Mandela calls for land reform

SOUTH AFRICA'S President Nelson Mandela warned yesterday that only a fair redistribution of land to its former black owners would guarantee peace as the country emerged from apartheid minority rule.

Mr Mandela was speaking at an emotional ceremony in this sleepy town in the volatile KwaZulu- Natal province, held to mark the handing back of more than 600,000 hectares of land to former black owners.

Mr Mandela, who became president in 1994 in the country's first democratic elections, said the Land Reform Programme that his government had enacted in its first year in power would help right the wrongs of the past.

"Our land reform programme helps redress the injustices of apartheid. It fosters national reconciliation and stability," he told a gathering, which included the Zulu King, Goodwill Zwelithini. "It also underpins economic growth and improves household welfare and food security." he added.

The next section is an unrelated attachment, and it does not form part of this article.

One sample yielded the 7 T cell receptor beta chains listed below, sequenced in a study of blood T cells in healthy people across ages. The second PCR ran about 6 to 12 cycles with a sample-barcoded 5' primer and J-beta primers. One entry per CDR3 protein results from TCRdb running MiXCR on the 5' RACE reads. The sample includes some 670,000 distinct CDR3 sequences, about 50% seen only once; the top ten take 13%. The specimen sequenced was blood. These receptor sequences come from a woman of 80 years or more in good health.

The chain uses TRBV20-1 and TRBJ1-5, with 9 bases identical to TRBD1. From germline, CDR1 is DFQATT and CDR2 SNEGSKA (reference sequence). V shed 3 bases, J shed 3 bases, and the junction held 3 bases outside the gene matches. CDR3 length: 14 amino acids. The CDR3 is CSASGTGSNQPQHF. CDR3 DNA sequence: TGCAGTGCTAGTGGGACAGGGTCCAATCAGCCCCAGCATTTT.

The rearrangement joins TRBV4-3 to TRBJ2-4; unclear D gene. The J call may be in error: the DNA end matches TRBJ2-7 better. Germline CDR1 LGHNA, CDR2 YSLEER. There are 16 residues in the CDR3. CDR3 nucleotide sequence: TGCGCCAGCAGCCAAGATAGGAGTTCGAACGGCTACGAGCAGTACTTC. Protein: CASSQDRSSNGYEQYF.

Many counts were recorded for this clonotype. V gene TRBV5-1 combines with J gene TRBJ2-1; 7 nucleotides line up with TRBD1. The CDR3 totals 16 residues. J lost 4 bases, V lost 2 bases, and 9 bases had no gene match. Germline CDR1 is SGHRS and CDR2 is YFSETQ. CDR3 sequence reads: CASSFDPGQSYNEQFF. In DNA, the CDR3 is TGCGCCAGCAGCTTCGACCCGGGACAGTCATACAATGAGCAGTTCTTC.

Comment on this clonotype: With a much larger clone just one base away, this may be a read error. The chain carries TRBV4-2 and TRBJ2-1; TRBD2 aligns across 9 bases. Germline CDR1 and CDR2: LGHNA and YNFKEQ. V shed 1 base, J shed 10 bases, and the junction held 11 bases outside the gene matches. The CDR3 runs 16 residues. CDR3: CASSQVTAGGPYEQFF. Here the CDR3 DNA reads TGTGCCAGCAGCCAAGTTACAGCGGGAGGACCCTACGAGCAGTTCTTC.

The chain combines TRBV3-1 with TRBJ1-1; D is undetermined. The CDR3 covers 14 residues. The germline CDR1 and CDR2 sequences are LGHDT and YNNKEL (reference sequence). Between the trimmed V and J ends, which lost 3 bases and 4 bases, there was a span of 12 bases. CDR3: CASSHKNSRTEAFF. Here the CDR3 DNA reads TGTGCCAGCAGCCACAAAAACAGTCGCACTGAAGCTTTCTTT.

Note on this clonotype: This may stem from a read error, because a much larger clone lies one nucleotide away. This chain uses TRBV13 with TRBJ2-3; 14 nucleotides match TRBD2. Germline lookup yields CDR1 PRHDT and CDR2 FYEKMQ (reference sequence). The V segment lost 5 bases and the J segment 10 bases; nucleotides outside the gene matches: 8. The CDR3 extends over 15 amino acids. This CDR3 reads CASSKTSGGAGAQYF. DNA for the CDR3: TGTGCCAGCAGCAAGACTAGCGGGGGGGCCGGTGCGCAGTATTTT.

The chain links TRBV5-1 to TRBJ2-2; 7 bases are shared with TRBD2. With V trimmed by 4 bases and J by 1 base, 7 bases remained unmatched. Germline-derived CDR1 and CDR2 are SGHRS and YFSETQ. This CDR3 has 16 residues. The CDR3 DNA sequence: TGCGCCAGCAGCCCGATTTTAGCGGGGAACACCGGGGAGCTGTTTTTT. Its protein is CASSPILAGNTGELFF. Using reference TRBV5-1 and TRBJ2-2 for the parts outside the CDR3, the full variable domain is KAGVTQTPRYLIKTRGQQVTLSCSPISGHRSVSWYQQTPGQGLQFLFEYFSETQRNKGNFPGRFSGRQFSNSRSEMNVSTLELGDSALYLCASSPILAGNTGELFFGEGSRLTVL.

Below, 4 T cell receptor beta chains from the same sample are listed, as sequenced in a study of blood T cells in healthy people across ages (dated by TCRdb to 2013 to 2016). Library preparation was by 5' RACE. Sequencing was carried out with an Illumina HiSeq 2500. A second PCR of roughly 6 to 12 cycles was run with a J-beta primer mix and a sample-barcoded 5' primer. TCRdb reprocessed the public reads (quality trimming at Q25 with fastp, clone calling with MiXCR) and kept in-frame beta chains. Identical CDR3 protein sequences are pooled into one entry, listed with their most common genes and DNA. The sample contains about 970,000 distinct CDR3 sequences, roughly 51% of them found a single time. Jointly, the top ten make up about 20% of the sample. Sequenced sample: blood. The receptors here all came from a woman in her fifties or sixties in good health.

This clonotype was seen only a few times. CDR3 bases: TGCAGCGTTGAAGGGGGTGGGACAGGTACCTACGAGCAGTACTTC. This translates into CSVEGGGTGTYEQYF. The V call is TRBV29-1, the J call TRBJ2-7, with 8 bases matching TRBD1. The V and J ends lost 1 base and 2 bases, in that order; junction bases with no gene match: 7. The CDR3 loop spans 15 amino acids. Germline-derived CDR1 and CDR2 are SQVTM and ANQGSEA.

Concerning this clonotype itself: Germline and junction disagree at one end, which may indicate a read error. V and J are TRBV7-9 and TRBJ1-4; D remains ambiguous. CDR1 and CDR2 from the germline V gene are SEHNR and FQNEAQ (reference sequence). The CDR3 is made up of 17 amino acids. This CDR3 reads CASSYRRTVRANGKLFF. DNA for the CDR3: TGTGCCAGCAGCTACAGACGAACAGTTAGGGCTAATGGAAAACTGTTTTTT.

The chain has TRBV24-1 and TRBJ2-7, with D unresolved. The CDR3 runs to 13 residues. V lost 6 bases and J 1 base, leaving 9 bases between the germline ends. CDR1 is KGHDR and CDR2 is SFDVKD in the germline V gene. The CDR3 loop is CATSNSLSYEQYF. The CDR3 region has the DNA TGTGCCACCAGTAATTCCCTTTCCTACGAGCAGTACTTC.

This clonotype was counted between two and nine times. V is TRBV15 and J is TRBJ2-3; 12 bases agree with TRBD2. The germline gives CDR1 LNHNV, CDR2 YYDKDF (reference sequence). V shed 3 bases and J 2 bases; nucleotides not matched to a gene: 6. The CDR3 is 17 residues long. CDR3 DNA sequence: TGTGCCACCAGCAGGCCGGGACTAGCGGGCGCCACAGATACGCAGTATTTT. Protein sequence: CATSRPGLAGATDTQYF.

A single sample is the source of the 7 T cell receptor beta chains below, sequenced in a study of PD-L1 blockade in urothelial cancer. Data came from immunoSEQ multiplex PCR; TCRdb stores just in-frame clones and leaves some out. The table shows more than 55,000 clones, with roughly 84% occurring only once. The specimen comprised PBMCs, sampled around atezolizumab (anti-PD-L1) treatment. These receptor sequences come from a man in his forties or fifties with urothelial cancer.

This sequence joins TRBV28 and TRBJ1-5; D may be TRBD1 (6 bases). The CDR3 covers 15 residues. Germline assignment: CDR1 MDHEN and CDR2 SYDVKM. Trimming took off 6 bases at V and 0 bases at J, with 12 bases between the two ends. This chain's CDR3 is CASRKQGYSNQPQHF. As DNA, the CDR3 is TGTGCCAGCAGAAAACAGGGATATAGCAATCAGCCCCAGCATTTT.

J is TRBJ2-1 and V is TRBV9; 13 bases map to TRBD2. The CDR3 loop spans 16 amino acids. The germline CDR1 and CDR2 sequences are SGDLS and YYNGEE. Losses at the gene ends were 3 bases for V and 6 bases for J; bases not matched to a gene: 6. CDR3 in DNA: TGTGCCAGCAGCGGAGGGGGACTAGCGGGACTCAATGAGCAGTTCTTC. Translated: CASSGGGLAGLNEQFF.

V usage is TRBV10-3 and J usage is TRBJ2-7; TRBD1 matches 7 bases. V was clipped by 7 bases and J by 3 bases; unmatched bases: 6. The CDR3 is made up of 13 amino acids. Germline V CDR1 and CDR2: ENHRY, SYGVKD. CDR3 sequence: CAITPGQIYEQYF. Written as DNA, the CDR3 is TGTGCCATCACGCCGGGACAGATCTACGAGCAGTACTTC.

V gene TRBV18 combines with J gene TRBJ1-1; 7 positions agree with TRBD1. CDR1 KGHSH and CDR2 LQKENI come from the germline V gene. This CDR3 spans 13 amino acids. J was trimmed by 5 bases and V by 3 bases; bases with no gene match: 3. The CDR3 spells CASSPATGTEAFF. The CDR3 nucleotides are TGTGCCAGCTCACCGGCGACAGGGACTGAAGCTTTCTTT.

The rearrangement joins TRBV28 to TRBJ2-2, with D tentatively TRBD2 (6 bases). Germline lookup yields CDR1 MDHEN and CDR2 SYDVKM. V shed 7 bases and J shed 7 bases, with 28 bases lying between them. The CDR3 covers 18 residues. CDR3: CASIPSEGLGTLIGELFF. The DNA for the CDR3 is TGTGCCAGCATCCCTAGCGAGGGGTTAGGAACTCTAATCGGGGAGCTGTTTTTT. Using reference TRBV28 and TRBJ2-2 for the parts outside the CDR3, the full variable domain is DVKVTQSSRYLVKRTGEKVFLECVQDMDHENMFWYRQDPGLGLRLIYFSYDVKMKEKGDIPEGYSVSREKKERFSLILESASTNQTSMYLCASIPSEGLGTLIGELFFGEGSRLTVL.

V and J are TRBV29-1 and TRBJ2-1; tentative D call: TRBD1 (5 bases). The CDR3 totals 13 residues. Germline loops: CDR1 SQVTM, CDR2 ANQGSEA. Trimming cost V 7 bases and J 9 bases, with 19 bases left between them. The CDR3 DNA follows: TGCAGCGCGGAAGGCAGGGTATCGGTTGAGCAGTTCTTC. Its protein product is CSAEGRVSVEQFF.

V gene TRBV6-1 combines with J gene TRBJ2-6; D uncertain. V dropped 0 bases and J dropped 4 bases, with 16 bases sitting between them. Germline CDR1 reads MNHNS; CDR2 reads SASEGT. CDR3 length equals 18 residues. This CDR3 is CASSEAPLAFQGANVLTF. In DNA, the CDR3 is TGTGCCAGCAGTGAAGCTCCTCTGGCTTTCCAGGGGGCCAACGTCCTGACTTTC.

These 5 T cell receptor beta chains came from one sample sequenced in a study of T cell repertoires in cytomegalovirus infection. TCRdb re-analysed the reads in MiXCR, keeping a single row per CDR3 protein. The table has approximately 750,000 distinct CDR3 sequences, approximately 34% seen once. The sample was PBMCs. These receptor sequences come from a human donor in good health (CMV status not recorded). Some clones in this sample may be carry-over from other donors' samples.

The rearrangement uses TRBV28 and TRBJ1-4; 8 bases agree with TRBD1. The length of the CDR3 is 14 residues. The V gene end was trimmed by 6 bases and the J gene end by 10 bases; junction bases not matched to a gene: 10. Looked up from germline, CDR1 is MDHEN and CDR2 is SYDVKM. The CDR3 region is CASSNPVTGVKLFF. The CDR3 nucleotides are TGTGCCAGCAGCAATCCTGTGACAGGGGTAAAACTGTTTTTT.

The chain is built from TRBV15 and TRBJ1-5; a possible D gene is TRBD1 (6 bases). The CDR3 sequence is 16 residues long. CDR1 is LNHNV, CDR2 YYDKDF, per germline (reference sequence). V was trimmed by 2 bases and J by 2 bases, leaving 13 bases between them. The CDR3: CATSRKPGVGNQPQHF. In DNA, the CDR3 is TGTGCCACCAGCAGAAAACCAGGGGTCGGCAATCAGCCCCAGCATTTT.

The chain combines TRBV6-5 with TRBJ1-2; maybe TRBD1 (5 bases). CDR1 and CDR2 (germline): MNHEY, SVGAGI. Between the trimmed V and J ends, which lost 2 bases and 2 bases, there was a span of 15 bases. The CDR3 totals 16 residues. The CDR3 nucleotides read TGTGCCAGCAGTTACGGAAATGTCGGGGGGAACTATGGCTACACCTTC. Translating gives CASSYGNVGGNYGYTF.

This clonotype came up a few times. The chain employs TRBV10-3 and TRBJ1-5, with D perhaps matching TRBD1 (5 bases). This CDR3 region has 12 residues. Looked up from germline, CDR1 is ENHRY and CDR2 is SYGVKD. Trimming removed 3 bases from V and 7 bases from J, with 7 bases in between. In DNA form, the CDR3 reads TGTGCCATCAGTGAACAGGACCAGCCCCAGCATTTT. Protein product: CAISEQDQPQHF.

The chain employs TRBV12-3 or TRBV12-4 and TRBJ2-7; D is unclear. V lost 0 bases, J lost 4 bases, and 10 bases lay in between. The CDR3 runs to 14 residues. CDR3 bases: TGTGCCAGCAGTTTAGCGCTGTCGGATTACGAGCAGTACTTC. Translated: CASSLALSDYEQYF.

The ceremony involved handing back land to about 85 black households, whose land was expropriated by whites during the apartheid era. Up to 25 of the beneficiaries were black women.

Mr Mandela said that his government's land reform, which involves negotiations between the victims of apartheid and the whites who still own most of South Africa's best land, would help create stability by raising living standards.

"The progress we are making in land reform is matched in our efforts to address the poverty that apartheid created," he said.

South Africa's land reform programme contrasts sharply with that of neighbouring Zimbabwe where the government of President Robert Mugabe has given notice that it will expropriate land from white owners without any compensation.